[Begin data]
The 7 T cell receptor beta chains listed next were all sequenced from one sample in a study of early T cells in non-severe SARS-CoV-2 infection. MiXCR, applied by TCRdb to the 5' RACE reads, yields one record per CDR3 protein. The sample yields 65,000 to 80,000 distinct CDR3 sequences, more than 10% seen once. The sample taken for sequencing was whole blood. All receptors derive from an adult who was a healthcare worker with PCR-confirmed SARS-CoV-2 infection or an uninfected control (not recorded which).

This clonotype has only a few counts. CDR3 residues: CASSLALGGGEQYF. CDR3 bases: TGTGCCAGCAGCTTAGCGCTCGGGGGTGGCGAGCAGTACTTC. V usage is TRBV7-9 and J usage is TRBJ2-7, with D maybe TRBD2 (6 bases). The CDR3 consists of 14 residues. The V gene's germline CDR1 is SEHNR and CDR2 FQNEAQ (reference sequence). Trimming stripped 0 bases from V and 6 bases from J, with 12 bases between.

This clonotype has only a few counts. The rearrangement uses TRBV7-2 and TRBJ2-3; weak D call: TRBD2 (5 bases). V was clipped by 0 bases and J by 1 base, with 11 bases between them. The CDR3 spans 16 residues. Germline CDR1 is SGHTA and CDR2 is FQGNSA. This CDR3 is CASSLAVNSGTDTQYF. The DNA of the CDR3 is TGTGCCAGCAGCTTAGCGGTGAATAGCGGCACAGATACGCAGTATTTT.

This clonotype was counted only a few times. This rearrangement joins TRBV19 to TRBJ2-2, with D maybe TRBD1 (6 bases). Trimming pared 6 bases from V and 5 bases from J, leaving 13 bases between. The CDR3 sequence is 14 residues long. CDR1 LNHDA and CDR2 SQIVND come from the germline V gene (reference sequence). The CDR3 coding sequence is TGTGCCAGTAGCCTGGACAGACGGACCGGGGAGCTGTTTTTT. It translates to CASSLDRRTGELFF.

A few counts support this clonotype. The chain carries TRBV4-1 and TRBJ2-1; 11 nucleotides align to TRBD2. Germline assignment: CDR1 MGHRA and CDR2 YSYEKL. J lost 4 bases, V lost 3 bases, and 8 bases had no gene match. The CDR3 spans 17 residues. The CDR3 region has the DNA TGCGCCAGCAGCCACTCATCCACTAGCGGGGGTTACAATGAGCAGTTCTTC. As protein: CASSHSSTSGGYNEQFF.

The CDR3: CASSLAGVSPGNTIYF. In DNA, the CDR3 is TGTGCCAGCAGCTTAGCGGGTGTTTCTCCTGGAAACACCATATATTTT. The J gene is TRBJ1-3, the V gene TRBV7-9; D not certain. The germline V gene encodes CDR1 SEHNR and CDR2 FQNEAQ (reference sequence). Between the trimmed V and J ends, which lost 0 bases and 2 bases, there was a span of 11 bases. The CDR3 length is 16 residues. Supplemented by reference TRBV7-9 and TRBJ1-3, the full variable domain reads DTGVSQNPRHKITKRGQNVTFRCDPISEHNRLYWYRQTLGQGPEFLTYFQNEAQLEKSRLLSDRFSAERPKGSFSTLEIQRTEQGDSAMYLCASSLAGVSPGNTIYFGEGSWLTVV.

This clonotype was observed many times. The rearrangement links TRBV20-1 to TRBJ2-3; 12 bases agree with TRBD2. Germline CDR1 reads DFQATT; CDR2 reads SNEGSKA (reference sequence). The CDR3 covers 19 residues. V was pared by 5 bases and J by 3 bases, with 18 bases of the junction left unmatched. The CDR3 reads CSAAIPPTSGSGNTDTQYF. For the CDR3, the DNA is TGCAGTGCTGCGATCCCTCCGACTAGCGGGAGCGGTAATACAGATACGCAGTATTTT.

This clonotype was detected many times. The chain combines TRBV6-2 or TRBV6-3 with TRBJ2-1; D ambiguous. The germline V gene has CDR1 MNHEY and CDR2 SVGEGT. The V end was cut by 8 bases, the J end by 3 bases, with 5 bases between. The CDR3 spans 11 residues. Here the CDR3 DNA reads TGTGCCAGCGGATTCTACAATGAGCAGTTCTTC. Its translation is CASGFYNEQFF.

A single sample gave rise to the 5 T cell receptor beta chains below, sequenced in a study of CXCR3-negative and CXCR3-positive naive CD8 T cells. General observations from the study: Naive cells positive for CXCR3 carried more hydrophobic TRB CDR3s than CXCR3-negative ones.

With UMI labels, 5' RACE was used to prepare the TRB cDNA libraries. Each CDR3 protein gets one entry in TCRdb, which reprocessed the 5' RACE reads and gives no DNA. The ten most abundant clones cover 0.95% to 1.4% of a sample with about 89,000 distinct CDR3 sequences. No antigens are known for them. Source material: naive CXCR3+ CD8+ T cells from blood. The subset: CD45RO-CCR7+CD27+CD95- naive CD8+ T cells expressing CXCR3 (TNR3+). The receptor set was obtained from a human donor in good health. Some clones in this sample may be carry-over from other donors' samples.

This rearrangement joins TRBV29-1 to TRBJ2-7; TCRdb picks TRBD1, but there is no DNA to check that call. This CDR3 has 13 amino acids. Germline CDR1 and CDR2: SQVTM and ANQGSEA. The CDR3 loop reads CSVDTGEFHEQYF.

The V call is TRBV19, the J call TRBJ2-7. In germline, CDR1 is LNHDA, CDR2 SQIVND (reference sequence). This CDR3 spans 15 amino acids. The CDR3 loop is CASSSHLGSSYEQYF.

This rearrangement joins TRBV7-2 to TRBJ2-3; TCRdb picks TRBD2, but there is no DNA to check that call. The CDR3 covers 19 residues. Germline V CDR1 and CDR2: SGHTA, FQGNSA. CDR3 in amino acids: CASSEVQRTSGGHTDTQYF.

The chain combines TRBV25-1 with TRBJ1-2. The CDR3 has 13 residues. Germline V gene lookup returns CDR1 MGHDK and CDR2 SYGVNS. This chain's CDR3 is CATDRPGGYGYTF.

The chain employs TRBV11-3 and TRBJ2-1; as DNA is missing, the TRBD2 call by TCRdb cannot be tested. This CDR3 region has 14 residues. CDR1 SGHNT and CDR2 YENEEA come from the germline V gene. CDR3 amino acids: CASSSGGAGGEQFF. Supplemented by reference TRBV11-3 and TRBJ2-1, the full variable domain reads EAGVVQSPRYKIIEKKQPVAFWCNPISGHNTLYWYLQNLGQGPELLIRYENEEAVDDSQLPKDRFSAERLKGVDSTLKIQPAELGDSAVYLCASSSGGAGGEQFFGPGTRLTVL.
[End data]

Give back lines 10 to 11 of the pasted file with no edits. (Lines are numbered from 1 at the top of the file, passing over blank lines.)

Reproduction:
With UMI labels, 5' RACE was used to prepare the TRB cDNA libraries. Each CDR3 protein gets one entry in TCRdb, which reprocessed the 5' RACE reads and gives no DNA. The ten most abundant clones cover 0.95% to 1.4% of a sample with about 89,000 distinct CDR3 sequences. No antigens are known for them. Source material: naive CXCR3+ CD8+ T cells from blood. The subset: CD45RO-CCR7+CD27+CD95- naive CD8+ T cells expressing CXCR3 (TNR3+). The receptor set was obtained from a human donor in good health. Some clones in this sample may be carry-over from other donors' samples.

This rearrangement joins TRBV29-1 to TRBJ2-7; TCRdb picks TRBD1, but there is no DNA to check that call. This CDR3 has 13 amino acids. Germline CDR1 and CDR2: SQVTM and ANQGSEA. The CDR3 loop reads CSVDTGEFHEQYF.